Did you hear the news? COVID-19 cases are declining and everyday life is starting to return to normal.
But maybe you did not hear the news – because you have been exposed to COVID-19. A recently published study, led by Massachusetts Institute of Technology’s RNA virus expert Lee Gehrke and Stanford University otolaryngologist Konstantina Stankovic, links coronavirus infection to hearing loss, ringing in the ears and other problems with the inner ear.
“Our study showed evidence that the SARS-CoV-2 virus, which causes COVID-19, can directly infect the inner ear,” Stankovic told a university publication.
This is not a small thing, where hearing loss and balance problems from inner ear infection sometimes turn out to be quite serious. But such problems were often overlooked at the height of the 2020-21 pandemic, Stankovic pointed out, as doctors focused on keeping acute COVID-19 patients alive.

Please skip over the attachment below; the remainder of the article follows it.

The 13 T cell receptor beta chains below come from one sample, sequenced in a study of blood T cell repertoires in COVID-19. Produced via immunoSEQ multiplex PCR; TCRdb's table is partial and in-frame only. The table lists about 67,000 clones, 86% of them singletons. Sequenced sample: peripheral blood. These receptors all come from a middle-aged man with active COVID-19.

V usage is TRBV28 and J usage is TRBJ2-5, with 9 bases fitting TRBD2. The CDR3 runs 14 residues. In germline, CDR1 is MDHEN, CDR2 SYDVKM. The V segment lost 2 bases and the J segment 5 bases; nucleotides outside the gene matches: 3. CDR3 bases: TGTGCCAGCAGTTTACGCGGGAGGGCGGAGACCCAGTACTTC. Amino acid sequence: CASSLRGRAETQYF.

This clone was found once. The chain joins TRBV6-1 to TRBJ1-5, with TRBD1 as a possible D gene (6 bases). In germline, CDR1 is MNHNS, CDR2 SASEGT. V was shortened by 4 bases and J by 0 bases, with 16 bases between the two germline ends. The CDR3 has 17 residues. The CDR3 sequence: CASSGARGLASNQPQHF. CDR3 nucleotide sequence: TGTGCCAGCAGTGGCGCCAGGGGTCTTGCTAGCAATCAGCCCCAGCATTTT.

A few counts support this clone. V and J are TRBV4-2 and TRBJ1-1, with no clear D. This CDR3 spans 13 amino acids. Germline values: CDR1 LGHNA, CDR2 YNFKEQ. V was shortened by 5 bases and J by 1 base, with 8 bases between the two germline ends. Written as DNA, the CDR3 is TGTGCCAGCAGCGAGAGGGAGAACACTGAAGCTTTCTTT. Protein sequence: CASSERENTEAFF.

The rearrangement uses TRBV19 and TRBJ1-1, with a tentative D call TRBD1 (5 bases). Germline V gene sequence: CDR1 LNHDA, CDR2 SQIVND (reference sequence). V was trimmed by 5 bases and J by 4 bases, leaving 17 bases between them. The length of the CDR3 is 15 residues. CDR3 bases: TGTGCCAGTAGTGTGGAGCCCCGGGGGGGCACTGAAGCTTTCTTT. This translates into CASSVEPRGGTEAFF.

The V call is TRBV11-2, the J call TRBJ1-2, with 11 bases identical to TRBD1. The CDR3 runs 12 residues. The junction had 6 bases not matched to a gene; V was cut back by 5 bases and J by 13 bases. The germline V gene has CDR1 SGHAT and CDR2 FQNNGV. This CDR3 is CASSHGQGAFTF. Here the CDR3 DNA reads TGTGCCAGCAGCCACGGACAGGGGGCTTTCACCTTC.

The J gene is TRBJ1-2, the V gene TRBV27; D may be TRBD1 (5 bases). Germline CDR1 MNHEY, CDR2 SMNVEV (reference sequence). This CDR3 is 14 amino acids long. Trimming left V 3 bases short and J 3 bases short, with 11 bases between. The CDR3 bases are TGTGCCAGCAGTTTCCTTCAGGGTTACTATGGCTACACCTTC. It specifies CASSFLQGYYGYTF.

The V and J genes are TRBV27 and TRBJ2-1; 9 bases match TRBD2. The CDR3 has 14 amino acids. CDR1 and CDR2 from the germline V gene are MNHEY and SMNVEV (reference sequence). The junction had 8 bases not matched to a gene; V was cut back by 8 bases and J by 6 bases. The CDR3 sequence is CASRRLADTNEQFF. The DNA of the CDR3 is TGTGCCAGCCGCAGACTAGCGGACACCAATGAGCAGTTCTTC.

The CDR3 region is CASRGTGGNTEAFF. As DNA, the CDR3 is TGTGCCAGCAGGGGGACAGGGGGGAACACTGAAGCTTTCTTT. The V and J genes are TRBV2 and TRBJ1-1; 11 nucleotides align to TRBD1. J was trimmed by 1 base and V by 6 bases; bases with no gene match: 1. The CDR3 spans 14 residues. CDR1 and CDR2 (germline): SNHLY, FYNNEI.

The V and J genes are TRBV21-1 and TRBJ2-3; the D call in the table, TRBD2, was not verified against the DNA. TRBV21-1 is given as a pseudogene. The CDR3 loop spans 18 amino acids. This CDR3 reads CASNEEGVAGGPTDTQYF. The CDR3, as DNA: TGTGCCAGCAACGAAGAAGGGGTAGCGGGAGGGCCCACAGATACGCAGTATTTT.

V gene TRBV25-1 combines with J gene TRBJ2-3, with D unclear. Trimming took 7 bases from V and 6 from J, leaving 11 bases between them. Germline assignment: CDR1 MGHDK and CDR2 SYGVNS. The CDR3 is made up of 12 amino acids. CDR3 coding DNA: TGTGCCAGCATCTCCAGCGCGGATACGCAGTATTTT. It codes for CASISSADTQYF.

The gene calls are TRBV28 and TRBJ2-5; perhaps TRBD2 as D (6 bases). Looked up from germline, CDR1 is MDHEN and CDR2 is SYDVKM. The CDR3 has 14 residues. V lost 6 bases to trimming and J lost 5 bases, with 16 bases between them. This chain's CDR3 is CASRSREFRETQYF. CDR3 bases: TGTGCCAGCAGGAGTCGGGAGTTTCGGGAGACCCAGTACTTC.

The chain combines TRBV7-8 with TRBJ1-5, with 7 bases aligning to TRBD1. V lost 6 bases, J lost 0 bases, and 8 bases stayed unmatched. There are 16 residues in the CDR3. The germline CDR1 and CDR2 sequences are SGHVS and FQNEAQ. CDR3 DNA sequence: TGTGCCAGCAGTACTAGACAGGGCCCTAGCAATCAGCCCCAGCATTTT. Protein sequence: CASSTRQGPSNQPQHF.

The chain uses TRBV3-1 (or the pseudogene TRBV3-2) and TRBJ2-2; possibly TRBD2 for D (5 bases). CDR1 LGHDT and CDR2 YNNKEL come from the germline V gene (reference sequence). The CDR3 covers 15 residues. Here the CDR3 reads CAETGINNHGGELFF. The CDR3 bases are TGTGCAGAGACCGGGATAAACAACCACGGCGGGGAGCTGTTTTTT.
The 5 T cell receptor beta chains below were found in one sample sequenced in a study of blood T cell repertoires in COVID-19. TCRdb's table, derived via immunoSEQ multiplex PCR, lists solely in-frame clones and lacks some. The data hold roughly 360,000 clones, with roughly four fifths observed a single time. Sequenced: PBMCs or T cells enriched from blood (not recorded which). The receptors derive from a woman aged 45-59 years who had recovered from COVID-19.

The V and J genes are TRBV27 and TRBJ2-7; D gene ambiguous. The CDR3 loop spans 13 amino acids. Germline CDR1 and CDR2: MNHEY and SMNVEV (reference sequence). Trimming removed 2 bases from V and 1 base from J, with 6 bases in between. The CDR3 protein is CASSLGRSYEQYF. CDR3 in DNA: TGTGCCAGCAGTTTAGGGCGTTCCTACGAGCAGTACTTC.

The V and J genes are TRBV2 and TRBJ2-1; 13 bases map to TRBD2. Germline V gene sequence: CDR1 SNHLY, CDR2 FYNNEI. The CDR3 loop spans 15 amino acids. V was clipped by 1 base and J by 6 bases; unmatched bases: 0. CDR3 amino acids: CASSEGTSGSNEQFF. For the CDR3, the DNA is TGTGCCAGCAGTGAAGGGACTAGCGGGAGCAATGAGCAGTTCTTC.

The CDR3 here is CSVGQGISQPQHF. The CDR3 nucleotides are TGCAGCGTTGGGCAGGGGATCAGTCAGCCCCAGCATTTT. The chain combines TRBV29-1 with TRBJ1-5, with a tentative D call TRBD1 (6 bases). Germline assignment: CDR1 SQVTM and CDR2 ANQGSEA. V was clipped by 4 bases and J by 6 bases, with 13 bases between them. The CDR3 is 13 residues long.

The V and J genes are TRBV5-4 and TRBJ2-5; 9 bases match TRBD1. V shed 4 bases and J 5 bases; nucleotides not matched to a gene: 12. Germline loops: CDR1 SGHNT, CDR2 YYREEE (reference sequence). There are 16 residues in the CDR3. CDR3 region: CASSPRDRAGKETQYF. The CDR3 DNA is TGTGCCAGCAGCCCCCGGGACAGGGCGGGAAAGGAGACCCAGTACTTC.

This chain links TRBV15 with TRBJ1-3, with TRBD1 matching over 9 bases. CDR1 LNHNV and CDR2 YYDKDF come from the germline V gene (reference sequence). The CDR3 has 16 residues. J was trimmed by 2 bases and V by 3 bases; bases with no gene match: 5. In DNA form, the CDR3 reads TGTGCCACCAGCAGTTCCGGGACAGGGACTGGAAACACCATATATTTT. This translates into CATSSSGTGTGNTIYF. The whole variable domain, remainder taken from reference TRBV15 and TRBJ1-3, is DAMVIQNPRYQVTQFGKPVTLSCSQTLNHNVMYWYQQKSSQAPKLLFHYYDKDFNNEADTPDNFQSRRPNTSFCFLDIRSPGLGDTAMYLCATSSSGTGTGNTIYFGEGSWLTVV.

“They were not very aware of whether [patients’] hearing was impaired or if they had dizziness, ”she said.
As the new coronavirus now enters an endemic phase, becomes less lethal and more manageable due to built-up immunity in the population and documented treatments, medical research will increasingly focus on the persistent symptoms in those who have survived bouts of COVID-19. Research points to that up to 40% of people who have recovered from the initial coronavirus infection, continue to suffer for weeks or months from sometimes disabling symptoms, such as fatigue, confused memory, and joint pain. Hearing problems seem to fall into this category.
Researchers say that in some cases, these various symptoms – known as “long COVID” – may prove to be permanent.
As for the COVID-19-related hearing problems, it is not yet known how the virus enters the inner ear. Stankovic speculates that it is migrating there from the nose. She believes there is little chance that the virus will enter the body through the outer ear.
Another recent study, which focused on COVID-19 patients with mild symptoms who had no previous hearing loss, found that “hearing loss in the COVID era is one of the new areas of concern.” Its authors, such as Gehrke and Stankovic, recommend more research to allow for “better understanding and treatment.”
– Douglas Perry